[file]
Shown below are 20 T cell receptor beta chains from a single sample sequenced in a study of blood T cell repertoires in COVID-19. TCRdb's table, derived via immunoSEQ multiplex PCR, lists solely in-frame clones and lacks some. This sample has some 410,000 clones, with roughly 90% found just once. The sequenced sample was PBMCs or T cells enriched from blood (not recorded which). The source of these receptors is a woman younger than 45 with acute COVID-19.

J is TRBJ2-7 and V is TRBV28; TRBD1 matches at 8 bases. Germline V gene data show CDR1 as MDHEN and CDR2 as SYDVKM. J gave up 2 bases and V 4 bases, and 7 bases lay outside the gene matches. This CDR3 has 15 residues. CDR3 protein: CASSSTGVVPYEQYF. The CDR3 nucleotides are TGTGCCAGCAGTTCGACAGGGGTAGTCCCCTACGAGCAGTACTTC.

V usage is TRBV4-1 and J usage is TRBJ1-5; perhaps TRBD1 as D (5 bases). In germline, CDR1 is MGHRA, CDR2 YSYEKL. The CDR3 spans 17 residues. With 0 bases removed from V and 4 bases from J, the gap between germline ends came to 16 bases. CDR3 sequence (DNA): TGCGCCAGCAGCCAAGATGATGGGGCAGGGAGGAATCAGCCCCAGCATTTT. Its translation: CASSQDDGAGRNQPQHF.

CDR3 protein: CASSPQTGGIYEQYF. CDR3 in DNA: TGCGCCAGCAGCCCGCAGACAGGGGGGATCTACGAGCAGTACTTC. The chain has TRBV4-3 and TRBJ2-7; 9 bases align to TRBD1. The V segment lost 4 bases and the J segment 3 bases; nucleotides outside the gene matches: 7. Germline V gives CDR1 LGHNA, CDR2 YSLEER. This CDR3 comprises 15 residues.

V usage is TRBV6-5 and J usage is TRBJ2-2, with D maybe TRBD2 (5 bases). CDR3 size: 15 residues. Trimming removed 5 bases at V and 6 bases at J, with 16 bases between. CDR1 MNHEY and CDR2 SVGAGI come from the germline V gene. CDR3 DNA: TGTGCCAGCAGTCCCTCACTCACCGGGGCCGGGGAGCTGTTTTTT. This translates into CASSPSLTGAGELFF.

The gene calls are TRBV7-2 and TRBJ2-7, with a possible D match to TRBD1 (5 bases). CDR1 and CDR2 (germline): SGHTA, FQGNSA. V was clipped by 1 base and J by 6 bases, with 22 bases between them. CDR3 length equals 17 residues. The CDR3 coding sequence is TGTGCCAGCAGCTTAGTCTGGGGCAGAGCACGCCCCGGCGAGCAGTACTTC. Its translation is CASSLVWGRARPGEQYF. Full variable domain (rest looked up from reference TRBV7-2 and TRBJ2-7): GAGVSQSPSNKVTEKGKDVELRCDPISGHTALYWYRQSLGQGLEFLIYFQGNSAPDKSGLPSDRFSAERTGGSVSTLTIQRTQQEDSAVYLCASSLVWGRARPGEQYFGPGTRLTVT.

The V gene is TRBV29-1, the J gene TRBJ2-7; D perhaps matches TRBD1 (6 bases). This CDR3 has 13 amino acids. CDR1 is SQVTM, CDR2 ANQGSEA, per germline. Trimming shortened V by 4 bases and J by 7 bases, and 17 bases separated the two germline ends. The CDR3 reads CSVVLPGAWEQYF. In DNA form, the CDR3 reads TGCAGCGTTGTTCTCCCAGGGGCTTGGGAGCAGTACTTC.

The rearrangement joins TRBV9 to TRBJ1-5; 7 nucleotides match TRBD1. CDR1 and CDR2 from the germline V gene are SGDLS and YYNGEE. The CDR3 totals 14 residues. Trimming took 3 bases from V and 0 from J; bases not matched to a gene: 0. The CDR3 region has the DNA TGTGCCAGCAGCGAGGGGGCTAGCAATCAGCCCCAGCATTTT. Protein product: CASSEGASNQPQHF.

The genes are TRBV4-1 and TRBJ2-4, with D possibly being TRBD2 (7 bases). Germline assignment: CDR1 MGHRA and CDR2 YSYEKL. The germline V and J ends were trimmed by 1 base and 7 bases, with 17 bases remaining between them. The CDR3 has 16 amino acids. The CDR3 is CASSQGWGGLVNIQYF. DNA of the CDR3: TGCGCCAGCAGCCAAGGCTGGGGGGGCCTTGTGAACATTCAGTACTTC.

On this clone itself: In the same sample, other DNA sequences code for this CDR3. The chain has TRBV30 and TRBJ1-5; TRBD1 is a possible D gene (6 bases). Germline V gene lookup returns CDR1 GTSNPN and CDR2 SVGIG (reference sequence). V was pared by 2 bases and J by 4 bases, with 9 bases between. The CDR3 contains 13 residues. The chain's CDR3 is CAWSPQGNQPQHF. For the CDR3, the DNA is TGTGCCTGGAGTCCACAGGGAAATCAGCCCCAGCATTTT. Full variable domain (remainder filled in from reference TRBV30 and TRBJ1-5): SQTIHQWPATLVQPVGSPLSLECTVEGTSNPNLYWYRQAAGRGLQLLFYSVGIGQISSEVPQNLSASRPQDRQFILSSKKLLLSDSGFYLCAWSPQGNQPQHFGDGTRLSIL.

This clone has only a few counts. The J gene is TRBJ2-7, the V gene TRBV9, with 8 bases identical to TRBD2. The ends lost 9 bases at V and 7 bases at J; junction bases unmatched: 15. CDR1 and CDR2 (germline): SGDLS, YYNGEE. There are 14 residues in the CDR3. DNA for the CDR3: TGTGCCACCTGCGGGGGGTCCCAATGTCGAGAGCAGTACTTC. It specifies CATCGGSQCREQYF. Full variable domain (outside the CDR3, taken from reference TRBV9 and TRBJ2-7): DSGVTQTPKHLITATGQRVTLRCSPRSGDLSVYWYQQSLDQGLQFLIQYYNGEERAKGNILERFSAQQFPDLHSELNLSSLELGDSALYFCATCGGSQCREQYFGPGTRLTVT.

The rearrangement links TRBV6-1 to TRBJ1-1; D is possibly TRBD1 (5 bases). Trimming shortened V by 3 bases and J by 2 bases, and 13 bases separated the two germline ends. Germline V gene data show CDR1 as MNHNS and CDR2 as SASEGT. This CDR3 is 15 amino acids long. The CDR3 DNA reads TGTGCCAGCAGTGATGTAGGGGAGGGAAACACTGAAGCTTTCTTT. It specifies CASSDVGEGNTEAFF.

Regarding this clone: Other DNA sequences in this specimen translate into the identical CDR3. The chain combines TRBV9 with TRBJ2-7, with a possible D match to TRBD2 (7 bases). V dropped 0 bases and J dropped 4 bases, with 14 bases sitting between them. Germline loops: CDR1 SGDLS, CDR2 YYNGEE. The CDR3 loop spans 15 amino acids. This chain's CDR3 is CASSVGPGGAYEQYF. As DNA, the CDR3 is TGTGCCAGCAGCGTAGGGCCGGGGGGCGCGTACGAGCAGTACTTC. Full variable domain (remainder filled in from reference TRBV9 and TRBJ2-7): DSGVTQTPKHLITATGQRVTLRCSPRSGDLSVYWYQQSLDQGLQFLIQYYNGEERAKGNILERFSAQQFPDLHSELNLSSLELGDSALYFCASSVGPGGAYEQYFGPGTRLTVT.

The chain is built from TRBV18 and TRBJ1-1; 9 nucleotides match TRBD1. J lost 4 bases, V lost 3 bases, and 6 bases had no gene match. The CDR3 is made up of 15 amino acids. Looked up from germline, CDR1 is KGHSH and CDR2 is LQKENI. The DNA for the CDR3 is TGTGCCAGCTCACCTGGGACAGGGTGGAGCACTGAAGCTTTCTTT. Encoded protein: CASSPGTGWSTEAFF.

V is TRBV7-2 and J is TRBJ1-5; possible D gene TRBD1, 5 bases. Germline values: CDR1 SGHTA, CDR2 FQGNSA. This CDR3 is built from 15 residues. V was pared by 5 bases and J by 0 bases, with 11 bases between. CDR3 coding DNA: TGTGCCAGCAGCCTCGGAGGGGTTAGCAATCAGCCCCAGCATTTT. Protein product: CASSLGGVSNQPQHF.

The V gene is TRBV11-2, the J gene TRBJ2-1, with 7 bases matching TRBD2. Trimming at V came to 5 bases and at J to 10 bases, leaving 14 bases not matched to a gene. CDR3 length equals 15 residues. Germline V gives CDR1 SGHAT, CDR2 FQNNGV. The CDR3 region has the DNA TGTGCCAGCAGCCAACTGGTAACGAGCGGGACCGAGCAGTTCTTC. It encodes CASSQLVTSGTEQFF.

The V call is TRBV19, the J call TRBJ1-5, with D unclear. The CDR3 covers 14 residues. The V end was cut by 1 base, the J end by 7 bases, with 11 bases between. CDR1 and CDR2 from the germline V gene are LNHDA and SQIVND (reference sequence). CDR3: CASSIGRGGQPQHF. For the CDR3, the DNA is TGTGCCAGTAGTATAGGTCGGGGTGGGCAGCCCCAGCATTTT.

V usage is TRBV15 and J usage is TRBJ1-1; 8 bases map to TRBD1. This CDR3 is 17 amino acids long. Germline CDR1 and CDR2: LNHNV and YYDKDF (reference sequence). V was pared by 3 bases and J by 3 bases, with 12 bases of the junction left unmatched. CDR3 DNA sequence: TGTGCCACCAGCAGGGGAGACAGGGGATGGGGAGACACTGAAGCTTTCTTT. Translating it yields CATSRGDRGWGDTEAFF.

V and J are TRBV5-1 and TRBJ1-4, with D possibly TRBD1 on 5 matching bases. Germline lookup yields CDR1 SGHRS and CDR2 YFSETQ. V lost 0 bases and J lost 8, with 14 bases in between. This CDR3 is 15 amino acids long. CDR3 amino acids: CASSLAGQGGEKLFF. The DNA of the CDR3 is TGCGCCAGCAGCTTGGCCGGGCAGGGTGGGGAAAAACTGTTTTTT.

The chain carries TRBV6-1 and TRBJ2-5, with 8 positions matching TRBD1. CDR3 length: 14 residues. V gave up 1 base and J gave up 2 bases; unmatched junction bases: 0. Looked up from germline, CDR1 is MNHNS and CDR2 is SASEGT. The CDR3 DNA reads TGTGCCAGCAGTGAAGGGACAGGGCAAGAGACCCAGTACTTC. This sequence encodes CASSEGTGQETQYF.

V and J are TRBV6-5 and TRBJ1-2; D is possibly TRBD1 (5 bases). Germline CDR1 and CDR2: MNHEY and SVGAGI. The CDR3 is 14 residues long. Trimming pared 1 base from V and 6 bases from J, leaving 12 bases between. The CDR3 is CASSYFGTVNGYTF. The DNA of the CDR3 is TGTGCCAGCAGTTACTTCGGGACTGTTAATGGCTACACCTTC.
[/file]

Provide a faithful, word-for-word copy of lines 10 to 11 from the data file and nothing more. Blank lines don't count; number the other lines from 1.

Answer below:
On this clone itself: In the same sample, other DNA sequences code for this CDR3. The chain has TRBV30 and TRBJ1-5; TRBD1 is a possible D gene (6 bases). Germline V gene lookup returns CDR1 GTSNPN and CDR2 SVGIG (reference sequence). V was pared by 2 bases and J by 4 bases, with 9 bases between. The CDR3 contains 13 residues. The chain's CDR3 is CAWSPQGNQPQHF. For the CDR3, the DNA is TGTGCCTGGAGTCCACAGGGAAATCAGCCCCAGCATTTT. Full variable domain (remainder filled in from reference TRBV30 and TRBJ1-5): SQTIHQWPATLVQPVGSPLSLECTVEGTSNPNLYWYRQAAGRGLQLLFYSVGIGQISSEVPQNLSASRPQDRQFILSSKKLLLSDSGFYLCAWSPQGNQPQHFGDGTRLSIL.

This clone has only a few counts. The J gene is TRBJ2-7, the V gene TRBV9, with 8 bases identical to TRBD2. The ends lost 9 bases at V and 7 bases at J; junction bases unmatched: 15. CDR1 and CDR2 (germline): SGDLS, YYNGEE. There are 14 residues in the CDR3. DNA for the CDR3: TGTGCCACCTGCGGGGGGTCCCAATGTCGAGAGCAGTACTTC. It specifies CATCGGSQCREQYF. Full variable domain (outside the CDR3, taken from reference TRBV9 and TRBJ2-7): DSGVTQTPKHLITATGQRVTLRCSPRSGDLSVYWYQQSLDQGLQFLIQYYNGEERAKGNILERFSAQQFPDLHSELNLSSLELGDSALYFCATCGGSQCREQYFGPGTRLTVT.